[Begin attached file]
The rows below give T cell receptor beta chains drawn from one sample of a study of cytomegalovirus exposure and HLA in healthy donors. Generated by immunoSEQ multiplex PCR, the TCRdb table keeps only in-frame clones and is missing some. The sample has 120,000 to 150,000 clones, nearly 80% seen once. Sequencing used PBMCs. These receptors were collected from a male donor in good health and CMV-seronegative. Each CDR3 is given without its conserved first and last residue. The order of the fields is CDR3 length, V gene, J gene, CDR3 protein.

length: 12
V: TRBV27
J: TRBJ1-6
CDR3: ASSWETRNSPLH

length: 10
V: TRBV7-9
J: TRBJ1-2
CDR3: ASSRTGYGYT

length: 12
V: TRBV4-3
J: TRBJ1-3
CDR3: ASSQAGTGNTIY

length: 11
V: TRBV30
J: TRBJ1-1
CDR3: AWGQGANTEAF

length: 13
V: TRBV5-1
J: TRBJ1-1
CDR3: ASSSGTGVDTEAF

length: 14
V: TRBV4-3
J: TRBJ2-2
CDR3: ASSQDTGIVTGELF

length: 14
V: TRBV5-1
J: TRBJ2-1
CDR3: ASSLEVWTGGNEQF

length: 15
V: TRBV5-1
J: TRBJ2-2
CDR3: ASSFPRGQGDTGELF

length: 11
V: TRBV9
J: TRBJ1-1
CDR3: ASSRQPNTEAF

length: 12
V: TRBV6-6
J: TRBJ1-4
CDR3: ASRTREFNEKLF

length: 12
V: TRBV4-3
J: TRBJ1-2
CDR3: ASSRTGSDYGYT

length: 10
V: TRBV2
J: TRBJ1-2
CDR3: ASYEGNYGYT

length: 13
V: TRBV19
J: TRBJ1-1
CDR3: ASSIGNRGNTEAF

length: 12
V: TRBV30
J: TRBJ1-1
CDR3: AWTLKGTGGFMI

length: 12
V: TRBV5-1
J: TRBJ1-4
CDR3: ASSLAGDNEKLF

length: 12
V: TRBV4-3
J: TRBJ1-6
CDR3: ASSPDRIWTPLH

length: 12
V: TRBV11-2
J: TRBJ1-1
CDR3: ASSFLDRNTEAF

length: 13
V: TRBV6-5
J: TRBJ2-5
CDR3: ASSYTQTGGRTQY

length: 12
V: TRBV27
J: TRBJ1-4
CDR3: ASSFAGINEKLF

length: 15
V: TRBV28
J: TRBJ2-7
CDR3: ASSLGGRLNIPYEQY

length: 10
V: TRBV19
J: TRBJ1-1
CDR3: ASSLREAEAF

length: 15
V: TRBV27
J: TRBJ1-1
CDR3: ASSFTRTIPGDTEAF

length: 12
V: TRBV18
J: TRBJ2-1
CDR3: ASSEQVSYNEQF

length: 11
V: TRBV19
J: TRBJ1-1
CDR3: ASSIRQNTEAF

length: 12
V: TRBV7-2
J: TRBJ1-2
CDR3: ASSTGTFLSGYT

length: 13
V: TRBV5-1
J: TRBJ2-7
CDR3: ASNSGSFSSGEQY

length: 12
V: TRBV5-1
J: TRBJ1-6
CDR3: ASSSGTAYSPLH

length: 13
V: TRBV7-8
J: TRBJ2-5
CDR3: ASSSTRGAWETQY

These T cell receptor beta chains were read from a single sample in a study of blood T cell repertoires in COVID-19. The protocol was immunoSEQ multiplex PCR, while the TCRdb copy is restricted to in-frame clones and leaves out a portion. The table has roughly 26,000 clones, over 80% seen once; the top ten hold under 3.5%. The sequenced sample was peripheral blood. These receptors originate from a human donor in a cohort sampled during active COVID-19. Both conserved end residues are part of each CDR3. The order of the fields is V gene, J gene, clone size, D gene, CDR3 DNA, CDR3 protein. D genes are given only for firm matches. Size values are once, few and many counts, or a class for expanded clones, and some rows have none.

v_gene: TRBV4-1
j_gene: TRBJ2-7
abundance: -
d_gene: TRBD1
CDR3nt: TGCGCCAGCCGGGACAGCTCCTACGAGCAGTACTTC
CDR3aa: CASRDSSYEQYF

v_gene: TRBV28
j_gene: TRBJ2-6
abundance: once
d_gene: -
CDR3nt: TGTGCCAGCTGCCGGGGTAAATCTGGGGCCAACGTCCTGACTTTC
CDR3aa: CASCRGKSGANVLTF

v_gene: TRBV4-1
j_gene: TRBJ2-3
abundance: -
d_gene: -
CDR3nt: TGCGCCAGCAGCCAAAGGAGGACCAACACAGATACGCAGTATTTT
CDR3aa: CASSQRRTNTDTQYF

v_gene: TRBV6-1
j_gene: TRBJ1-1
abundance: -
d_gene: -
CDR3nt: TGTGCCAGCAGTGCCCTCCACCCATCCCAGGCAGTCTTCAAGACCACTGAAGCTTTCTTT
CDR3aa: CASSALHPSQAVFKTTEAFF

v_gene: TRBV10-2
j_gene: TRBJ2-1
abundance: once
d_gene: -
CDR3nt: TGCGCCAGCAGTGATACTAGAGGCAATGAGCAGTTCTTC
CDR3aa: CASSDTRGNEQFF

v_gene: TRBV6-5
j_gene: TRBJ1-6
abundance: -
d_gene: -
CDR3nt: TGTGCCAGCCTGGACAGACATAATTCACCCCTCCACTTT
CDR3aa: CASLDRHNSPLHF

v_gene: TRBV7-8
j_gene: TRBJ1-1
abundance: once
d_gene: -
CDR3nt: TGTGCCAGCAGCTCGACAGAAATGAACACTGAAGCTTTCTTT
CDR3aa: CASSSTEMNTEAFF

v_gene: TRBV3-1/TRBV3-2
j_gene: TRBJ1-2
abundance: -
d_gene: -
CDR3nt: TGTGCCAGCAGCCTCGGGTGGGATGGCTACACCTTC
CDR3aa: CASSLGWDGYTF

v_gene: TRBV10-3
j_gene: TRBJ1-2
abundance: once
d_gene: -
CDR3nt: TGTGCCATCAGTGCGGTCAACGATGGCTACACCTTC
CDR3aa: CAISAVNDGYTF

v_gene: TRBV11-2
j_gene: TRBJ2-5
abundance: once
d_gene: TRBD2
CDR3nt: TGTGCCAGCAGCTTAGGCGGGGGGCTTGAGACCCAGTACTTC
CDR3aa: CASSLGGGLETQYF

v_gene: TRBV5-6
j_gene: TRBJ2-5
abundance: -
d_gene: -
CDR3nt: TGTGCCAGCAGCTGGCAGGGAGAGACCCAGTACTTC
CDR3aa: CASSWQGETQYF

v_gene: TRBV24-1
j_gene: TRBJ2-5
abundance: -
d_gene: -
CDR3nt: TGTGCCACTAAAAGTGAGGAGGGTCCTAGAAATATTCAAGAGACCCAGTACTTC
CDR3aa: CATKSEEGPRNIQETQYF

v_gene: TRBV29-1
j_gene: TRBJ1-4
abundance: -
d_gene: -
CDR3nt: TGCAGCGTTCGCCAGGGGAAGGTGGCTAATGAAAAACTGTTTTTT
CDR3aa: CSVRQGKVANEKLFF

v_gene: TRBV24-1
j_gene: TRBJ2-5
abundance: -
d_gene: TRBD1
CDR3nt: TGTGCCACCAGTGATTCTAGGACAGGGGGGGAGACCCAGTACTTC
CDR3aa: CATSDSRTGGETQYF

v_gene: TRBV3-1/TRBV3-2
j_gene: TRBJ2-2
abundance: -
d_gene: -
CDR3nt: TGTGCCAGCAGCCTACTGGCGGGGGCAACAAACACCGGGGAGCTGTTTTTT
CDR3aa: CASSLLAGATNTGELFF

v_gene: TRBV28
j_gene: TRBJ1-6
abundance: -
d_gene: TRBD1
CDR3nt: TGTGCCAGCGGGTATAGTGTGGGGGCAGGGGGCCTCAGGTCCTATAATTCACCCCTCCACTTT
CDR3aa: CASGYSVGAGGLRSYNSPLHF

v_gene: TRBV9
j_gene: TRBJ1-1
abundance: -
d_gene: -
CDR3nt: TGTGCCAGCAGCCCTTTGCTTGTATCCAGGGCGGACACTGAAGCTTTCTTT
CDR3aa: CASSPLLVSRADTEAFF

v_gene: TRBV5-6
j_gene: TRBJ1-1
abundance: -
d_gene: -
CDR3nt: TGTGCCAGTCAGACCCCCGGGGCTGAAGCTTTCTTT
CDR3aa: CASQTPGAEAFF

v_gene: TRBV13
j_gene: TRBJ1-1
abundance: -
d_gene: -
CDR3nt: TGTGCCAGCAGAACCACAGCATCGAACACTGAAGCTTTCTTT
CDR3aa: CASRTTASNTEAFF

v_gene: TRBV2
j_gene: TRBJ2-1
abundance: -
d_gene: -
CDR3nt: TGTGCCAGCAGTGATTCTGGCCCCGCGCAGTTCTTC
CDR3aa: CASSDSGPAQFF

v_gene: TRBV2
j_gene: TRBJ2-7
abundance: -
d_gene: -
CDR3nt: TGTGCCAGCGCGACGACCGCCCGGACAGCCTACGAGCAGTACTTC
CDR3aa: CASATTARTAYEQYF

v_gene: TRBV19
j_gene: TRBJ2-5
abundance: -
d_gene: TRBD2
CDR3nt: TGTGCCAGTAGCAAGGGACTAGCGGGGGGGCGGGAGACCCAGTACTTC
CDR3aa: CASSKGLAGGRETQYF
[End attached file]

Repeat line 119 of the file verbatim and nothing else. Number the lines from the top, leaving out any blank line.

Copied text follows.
CDR3nt: TGCGCCAGCCGGGACAGCTCCTACGAGCAGTACTTC